To meet the challenge they used "next-generation" sequencing techniques, in which the DNA is broken up randomly into numerous small segments and assembled into longer sequence reads by identifying the overlapping ends. The sequence "reads" generated for bread wheat were then compared to those from the known sequences of a diverse range of grasses, including rice and barley.
"We wanted to know whether we could use next-gen' sequencing on large complex genomes in what was almost a worst-case scenario for challenging the technology," said McCombie about his approach, "and we wanted to do it using an agriculturally important crop."
Sequencing the diploid ancestors of wheat, some of which was done in the McCombie lab, enabled the team to computationally dissect out which sequences were gene copies and which were repeats. This data was then used to further the understanding of the hexaploid ancestral genome and the temporal relationship between it and the diploid ancestor.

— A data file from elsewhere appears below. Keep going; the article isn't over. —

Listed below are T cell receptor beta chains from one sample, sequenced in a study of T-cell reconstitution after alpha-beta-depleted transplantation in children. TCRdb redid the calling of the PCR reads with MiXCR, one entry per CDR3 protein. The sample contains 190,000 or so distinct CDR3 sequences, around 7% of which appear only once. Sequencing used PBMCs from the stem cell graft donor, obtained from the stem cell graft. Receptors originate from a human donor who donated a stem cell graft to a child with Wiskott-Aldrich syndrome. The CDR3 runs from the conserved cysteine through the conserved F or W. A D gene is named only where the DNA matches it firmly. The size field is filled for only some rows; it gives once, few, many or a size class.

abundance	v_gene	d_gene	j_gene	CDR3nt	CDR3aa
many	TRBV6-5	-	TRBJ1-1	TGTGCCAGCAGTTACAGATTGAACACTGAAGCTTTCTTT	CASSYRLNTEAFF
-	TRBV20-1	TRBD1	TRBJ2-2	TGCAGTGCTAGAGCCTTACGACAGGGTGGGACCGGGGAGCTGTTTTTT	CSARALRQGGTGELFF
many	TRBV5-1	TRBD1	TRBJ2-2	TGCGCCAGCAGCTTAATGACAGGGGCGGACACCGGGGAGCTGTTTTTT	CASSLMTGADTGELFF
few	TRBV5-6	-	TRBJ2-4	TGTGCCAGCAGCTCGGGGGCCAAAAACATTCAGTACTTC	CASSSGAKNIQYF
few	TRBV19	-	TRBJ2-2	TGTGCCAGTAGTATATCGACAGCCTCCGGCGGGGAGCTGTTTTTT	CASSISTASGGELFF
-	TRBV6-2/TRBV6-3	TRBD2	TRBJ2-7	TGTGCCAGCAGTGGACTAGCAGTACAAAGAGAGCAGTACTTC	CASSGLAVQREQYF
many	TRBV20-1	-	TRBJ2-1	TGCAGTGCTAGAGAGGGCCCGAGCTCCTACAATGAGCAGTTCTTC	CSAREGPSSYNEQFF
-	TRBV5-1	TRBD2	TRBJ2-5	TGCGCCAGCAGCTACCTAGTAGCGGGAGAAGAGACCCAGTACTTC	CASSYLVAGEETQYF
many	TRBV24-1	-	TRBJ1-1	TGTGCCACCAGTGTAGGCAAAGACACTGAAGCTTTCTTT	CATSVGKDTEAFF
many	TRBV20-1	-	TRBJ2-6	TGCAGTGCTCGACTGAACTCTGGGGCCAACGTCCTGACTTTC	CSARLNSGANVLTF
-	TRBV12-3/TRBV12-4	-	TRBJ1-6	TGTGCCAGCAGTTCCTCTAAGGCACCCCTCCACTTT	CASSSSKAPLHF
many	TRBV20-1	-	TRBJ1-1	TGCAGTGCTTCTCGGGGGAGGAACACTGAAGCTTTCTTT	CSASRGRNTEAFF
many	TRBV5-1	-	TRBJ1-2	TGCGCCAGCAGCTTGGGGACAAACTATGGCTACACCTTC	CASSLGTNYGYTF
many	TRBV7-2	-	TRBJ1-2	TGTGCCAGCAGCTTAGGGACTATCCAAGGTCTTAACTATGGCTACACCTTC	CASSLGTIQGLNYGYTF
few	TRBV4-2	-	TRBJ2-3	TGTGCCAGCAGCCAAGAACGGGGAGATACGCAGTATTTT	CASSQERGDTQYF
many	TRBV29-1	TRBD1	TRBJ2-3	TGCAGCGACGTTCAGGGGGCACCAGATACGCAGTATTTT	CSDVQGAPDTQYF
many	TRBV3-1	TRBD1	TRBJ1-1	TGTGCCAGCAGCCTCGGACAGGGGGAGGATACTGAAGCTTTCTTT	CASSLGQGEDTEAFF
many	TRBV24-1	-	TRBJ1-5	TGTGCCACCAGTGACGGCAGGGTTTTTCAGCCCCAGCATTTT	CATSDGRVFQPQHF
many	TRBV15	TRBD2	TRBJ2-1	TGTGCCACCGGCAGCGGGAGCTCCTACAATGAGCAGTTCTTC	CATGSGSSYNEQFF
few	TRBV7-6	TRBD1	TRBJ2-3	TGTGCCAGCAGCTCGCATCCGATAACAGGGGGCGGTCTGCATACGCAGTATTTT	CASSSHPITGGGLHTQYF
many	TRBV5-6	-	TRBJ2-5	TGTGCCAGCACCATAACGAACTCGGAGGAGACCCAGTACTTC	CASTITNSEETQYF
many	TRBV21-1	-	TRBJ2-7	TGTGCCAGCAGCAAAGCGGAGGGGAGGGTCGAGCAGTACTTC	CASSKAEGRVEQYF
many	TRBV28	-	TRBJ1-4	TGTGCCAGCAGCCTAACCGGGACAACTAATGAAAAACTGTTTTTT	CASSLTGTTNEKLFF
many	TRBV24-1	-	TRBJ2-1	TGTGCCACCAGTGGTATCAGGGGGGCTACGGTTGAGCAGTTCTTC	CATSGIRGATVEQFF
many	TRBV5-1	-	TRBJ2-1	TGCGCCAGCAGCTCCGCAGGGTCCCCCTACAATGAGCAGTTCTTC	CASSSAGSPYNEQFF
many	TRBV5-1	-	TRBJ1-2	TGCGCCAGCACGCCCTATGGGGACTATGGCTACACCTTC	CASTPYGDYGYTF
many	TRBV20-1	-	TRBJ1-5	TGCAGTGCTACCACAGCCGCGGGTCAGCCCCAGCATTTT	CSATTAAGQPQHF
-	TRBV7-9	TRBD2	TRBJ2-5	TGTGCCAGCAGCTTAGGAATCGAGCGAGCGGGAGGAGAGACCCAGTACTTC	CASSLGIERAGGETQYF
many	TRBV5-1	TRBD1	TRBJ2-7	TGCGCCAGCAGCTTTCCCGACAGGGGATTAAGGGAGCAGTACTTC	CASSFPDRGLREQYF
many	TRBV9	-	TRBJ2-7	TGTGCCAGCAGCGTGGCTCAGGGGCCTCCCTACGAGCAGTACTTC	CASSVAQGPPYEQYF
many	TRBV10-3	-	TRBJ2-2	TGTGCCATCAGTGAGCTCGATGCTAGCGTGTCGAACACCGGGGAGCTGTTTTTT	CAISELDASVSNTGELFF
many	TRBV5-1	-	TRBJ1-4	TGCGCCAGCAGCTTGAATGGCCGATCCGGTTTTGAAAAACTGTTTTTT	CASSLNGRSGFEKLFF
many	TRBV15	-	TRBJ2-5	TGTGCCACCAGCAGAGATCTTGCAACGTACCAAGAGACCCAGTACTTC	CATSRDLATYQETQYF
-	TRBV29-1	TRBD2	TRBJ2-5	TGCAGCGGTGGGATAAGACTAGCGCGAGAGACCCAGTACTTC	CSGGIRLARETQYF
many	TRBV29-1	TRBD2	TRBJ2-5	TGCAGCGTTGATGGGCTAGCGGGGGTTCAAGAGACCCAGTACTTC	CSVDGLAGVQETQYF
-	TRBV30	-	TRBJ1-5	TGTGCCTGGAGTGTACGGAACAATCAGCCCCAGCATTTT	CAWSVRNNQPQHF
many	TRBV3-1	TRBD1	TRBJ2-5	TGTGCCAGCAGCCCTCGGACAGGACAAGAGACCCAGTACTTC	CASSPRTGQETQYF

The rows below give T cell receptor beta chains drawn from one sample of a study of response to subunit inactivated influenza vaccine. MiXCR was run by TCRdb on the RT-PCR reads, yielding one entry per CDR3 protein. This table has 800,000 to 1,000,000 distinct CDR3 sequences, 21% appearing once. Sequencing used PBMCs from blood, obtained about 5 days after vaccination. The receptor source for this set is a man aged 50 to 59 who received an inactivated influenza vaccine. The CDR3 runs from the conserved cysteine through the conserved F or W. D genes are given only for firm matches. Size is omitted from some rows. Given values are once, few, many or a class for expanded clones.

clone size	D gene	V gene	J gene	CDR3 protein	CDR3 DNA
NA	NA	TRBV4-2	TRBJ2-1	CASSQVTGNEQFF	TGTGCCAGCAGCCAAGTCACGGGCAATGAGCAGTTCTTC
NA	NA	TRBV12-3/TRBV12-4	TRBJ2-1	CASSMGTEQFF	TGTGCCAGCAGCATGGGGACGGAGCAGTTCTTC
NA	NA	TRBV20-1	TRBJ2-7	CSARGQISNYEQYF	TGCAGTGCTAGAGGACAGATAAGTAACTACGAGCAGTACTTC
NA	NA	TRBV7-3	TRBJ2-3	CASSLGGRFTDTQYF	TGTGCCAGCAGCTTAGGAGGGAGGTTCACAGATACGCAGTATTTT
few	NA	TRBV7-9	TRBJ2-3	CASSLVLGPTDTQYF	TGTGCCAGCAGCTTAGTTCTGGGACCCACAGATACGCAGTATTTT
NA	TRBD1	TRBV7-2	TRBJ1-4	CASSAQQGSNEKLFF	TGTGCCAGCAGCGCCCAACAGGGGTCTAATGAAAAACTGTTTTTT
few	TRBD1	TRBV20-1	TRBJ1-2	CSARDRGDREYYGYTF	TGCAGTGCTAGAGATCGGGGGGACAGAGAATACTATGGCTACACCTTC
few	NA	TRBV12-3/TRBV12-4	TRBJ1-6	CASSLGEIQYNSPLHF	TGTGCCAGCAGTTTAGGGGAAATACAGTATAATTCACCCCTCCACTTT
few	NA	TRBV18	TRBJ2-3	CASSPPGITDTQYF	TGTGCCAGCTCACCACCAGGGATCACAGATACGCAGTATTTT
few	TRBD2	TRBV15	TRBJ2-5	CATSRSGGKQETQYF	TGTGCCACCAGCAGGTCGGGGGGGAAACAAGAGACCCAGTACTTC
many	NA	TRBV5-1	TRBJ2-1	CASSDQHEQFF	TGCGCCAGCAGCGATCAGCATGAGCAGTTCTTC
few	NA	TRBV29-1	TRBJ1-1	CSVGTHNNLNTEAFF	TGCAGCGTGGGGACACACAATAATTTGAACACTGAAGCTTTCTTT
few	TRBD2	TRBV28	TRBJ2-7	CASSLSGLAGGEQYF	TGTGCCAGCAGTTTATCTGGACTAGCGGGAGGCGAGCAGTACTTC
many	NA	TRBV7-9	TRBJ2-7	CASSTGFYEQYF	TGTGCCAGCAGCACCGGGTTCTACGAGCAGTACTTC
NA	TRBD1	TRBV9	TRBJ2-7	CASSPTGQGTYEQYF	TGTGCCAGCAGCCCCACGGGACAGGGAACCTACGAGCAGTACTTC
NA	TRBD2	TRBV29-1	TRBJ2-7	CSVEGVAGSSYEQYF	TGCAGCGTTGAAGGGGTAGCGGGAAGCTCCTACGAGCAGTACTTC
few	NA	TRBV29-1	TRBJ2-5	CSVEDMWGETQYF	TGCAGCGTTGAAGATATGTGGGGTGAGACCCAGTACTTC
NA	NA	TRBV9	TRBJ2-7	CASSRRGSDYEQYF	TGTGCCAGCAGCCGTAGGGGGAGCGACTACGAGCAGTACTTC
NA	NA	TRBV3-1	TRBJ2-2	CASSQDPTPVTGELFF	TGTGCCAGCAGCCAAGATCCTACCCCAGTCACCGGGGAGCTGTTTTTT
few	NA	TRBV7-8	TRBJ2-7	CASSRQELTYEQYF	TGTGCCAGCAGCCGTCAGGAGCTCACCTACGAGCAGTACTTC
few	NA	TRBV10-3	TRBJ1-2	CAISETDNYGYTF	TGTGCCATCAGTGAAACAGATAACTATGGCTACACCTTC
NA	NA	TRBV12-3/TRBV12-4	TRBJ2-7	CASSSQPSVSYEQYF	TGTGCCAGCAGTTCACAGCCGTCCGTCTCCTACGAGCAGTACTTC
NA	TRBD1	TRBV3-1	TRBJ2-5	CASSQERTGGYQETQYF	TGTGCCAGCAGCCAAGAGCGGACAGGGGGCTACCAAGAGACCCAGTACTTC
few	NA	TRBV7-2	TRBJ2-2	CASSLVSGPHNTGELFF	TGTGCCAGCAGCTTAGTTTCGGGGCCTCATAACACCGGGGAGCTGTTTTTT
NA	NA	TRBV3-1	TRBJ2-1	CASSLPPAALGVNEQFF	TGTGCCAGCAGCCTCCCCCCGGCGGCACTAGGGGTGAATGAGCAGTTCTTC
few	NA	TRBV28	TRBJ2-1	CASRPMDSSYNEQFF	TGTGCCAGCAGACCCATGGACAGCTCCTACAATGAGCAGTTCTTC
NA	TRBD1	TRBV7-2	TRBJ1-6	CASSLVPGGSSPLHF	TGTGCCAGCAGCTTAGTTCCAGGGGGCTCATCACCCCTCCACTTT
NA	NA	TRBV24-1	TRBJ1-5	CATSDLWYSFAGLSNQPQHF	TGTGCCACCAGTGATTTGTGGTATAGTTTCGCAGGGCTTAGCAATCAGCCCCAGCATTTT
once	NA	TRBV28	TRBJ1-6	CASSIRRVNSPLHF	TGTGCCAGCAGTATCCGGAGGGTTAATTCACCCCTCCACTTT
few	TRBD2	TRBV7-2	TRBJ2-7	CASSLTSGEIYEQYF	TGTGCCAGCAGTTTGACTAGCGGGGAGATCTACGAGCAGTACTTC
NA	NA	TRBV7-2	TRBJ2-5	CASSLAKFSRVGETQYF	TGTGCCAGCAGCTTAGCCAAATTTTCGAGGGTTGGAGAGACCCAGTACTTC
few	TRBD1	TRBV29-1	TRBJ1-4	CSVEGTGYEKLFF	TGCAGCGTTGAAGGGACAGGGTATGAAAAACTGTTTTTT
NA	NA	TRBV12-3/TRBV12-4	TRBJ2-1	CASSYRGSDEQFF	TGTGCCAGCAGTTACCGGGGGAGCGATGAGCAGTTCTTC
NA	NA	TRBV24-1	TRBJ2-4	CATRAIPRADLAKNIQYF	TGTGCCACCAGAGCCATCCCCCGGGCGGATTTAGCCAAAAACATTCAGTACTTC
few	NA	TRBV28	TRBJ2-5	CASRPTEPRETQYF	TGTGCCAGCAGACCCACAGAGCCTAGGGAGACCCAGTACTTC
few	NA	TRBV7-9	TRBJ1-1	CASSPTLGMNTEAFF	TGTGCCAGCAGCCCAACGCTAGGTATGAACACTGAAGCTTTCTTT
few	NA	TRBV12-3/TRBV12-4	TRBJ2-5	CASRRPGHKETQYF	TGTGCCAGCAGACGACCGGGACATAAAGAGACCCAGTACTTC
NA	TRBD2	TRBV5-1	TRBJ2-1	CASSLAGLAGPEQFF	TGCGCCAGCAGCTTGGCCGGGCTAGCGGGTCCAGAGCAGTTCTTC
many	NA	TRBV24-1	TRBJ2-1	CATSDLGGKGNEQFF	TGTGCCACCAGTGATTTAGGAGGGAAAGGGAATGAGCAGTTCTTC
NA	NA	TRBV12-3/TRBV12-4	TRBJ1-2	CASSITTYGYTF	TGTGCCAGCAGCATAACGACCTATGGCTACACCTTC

Ancient origins, evolution, and the future of bread wheat agriculture
Originally formed during the spread of agriculture among settled societies, bread wheat came about from the hybridization between cultivated wheat (T. dicoccoides) and goat grass (Aegilops tauschii) about 8,000 years ago. One aim of the sequencing project was to learn from the genome's current features how bread wheat has evolved since its domestication.
In this effort the investigators identified 94,000 to 96,000 genes. They also noted an abundance of gene fragments -- ancestral genes that had been chopped up during the cross-breeding process used by farmers over the centuries.
In addition they were able to assemble a catalog of 132,000 SNPs (single-nucleotide polymorphisms, or "snips") positions along the full genome where a single unit, or "letter," of DNA varied from the sequence of closely related plants.
|Contact: Edward Brydon Ph.D.|
Cold Spring Harbor Laboratory